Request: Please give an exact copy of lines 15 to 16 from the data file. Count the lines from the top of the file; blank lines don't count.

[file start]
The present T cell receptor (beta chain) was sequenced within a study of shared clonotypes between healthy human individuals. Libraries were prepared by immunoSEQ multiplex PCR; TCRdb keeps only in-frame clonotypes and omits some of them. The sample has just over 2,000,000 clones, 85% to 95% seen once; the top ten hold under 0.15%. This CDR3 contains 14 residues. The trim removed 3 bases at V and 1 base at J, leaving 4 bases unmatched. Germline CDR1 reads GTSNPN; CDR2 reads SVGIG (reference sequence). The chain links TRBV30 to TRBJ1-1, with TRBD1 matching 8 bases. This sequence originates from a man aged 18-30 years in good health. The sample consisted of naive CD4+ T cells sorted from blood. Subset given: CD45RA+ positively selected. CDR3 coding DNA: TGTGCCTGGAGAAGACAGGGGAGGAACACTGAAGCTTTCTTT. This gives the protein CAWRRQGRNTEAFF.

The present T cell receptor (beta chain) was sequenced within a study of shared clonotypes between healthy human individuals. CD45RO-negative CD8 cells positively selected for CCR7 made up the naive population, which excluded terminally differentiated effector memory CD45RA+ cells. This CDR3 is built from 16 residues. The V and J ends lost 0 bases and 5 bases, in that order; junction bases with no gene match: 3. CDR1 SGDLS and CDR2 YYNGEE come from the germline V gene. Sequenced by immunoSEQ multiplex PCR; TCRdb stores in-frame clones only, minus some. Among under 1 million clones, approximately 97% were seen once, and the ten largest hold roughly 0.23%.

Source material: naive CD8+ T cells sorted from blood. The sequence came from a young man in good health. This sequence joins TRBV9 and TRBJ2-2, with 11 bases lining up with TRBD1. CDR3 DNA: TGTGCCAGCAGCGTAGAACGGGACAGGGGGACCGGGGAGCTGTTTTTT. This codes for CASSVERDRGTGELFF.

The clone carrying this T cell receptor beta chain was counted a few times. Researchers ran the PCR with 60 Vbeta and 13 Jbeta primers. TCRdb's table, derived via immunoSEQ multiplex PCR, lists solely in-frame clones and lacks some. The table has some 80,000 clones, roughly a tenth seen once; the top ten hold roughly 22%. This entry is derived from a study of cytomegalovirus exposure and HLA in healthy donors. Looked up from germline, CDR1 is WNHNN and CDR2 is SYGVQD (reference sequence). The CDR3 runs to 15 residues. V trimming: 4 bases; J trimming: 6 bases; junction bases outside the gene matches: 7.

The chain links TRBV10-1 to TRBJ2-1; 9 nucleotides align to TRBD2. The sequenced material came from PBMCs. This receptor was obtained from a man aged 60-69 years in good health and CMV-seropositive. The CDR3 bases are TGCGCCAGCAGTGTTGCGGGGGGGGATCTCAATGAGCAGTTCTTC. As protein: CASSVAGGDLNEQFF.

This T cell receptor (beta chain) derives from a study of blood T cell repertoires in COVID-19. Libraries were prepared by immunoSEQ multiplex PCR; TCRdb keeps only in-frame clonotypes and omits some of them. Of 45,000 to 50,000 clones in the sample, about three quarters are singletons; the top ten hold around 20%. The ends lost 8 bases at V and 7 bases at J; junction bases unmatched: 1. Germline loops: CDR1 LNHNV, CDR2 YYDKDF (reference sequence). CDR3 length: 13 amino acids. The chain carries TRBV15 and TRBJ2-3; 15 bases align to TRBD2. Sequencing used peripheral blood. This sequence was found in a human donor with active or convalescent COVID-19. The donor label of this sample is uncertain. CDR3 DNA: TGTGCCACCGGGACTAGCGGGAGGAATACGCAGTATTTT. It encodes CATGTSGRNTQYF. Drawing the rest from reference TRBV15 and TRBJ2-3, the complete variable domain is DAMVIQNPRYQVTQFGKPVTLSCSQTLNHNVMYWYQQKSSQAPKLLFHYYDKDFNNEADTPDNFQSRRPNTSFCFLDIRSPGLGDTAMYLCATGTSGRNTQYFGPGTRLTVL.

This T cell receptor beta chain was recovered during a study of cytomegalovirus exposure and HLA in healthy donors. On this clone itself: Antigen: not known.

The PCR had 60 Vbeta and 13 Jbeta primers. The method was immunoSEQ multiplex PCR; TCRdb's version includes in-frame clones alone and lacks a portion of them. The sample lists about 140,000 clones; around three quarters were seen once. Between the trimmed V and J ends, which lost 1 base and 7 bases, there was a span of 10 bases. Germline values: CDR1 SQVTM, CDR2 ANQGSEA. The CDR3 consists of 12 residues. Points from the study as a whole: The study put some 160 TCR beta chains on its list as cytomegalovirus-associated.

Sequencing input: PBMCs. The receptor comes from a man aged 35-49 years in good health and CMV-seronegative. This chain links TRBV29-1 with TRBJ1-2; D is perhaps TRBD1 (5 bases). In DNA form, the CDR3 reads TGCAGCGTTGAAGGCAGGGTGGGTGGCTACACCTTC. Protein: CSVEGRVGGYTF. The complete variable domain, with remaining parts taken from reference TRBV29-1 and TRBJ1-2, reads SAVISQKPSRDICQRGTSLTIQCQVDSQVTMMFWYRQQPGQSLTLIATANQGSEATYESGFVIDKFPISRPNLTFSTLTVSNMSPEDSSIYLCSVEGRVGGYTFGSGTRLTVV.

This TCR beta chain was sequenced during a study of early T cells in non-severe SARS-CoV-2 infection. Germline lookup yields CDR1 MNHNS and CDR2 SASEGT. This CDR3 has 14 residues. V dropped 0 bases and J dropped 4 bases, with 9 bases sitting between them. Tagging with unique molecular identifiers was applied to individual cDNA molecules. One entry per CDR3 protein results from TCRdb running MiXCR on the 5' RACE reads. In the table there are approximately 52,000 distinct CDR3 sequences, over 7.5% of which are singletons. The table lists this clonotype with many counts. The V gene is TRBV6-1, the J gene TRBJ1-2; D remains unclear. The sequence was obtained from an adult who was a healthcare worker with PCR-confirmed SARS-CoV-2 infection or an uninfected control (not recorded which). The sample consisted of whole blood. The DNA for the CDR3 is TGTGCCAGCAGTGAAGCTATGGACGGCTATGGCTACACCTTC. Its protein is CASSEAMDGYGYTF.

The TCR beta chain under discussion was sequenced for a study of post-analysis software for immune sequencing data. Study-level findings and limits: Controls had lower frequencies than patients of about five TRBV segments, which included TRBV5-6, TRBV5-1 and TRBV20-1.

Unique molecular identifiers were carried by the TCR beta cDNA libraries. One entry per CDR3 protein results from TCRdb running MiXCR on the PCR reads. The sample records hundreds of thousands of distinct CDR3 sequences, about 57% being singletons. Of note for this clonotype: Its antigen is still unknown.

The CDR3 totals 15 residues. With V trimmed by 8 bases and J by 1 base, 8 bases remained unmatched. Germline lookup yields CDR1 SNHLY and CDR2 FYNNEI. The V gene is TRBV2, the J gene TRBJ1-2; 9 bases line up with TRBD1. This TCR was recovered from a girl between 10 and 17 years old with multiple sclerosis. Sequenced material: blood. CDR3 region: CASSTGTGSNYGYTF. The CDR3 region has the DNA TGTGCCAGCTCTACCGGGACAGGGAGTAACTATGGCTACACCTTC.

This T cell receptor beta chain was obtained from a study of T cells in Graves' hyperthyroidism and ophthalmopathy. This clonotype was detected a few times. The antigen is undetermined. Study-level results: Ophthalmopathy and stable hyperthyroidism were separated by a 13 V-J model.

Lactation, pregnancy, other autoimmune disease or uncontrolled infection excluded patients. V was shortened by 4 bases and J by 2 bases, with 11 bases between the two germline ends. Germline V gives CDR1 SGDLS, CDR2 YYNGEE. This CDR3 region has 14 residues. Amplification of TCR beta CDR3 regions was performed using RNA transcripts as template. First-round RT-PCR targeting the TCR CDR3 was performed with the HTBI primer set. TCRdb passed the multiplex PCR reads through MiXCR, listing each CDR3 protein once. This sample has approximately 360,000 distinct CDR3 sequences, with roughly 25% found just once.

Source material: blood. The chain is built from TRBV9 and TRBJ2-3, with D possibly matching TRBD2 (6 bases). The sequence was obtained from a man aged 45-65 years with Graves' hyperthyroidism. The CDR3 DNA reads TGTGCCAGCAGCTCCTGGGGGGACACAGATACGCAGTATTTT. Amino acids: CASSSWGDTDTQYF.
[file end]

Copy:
Lactation, pregnancy, other autoimmune disease or uncontrolled infection excluded patients. V was shortened by 4 bases and J by 2 bases, with 11 bases between the two germline ends. Germline V gives CDR1 SGDLS, CDR2 YYNGEE. This CDR3 region has 14 residues. Amplification of TCR beta CDR3 regions was performed using RNA transcripts as template. First-round RT-PCR targeting the TCR CDR3 was performed with the HTBI primer set. TCRdb passed the multiplex PCR reads through MiXCR, listing each CDR3 protein once. This sample has approximately 360,000 distinct CDR3 sequences, with roughly 25% found just once.

Source material: blood. The chain is built from TRBV9 and TRBJ2-3, with D possibly matching TRBD2 (6 bases). The sequence was obtained from a man aged 45-65 years with Graves' hyperthyroidism. The CDR3 DNA reads TGTGCCAGCAGCTCCTGGGGGGACACAGATACGCAGTATTTT. Amino acids: CASSSWGDTDTQYF.